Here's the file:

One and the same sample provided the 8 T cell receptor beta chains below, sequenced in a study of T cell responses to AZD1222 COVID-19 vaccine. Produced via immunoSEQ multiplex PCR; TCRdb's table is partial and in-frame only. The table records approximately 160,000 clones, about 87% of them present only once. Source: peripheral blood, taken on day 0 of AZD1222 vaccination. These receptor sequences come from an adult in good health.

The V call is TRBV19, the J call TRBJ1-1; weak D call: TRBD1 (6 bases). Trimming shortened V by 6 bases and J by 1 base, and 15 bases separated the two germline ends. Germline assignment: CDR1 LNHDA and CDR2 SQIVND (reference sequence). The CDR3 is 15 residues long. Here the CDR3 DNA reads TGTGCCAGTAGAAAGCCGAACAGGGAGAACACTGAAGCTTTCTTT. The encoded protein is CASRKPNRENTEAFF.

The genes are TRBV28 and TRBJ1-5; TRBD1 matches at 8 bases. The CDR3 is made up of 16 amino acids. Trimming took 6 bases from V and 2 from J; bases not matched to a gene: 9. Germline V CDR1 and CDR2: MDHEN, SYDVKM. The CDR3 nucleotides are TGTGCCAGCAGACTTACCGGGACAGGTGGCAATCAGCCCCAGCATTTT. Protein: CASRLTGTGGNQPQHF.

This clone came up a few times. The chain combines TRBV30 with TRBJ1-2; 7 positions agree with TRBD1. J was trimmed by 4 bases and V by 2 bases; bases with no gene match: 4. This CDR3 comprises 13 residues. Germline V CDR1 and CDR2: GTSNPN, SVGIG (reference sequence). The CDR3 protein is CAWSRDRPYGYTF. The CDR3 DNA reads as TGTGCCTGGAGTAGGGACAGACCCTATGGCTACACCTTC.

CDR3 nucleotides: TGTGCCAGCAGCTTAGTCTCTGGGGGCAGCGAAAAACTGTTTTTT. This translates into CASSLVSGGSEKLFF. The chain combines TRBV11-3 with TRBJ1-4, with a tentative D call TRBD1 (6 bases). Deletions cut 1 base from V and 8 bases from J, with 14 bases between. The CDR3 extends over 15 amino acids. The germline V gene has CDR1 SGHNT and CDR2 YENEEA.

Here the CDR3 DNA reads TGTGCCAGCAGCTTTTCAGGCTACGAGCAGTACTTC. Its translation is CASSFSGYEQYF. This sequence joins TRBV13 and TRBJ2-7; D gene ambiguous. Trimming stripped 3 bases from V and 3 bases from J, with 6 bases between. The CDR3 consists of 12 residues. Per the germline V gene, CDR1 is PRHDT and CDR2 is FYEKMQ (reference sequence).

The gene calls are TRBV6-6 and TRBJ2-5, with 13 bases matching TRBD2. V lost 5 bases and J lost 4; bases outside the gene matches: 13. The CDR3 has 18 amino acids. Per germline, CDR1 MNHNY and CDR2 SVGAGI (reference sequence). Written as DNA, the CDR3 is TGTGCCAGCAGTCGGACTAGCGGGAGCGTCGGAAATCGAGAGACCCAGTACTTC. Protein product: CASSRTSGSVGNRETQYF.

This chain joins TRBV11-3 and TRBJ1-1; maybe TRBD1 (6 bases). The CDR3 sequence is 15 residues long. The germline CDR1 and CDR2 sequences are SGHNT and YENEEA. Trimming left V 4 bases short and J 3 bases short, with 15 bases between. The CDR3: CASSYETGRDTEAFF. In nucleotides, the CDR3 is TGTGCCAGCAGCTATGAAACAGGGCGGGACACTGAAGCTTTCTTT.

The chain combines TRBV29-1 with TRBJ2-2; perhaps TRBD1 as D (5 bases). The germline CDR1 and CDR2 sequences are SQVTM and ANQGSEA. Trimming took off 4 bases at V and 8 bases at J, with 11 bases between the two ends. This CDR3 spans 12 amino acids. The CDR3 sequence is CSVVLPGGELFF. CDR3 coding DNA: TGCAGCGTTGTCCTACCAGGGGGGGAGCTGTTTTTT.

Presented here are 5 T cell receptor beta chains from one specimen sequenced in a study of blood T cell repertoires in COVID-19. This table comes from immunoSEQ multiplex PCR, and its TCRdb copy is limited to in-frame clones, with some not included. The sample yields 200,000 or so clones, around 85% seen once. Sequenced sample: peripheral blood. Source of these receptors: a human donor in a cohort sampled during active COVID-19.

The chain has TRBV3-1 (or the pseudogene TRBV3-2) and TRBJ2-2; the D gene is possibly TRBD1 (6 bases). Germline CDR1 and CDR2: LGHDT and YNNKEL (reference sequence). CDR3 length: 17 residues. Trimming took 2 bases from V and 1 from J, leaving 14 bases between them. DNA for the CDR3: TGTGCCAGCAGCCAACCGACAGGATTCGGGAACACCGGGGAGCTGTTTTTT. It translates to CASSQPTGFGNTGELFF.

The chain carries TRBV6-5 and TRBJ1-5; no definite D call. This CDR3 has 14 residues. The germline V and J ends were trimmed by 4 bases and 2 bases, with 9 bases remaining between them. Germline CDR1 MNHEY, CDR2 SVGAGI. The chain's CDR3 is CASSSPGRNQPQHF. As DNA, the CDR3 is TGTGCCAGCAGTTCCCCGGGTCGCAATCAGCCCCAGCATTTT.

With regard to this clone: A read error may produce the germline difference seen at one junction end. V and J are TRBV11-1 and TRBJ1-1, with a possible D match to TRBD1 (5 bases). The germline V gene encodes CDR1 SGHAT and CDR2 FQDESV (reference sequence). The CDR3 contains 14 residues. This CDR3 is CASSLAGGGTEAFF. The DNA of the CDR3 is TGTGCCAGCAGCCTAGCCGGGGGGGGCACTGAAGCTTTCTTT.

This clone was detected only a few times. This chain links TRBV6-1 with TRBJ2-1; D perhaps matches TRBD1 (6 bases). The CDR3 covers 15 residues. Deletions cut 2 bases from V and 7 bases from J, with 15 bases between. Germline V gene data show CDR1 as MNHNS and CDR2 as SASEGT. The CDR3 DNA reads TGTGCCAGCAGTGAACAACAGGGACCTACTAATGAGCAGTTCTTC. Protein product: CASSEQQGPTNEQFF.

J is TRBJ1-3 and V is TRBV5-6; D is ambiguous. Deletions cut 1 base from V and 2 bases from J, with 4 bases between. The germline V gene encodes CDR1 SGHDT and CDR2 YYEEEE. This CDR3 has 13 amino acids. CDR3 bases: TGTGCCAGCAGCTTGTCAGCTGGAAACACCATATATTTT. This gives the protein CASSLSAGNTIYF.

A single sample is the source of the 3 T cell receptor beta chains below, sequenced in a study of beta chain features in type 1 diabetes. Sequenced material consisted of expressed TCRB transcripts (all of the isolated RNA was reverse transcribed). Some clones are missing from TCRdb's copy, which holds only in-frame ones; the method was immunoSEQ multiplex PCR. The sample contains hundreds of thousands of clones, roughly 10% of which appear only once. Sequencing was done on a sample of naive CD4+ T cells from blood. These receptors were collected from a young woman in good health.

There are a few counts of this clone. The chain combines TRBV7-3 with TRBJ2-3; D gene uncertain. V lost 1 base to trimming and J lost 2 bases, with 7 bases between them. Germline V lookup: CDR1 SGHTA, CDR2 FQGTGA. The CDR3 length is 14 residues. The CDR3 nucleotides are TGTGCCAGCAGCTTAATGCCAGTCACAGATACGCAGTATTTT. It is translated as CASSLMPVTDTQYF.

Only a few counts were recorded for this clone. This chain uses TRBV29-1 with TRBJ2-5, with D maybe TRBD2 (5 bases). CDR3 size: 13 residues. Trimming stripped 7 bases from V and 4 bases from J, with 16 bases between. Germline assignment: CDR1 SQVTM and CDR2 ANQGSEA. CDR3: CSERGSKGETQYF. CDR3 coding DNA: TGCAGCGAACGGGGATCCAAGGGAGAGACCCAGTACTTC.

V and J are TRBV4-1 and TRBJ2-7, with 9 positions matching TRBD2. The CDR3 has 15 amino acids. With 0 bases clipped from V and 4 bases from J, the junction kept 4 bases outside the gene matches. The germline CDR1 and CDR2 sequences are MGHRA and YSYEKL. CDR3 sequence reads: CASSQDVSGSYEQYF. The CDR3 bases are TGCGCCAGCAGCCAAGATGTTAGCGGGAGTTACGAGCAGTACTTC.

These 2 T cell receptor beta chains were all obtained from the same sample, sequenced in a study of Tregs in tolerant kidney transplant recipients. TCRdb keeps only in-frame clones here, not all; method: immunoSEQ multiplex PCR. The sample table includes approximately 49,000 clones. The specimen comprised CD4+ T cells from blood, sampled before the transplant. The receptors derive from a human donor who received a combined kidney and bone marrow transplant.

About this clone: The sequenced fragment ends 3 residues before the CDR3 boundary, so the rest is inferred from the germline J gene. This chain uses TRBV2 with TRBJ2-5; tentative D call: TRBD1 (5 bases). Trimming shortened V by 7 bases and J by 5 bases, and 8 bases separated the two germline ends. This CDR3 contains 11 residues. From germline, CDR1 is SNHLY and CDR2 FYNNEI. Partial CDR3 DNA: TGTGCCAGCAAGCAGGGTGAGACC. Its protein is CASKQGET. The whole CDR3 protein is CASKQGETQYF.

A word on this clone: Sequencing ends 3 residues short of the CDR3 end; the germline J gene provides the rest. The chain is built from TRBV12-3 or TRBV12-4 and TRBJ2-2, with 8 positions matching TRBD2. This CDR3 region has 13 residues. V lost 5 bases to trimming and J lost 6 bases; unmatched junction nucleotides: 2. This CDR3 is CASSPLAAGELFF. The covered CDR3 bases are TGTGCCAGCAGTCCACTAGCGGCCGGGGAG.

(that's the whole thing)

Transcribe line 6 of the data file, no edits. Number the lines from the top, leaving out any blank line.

Here the CDR3 DNA reads TGTGCCAGCAGCTTTTCAGGCTACGAGCAGTACTTC. Its translation is CASSFSGYEQYF. This sequence joins TRBV13 and TRBJ2-7; D gene ambiguous. Trimming stripped 3 bases from V and 3 bases from J, with 6 bases between. The CDR3 consists of 12 residues. Per the germline V gene, CDR1 is PRHDT and CDR2 is FYEKMQ (reference sequence).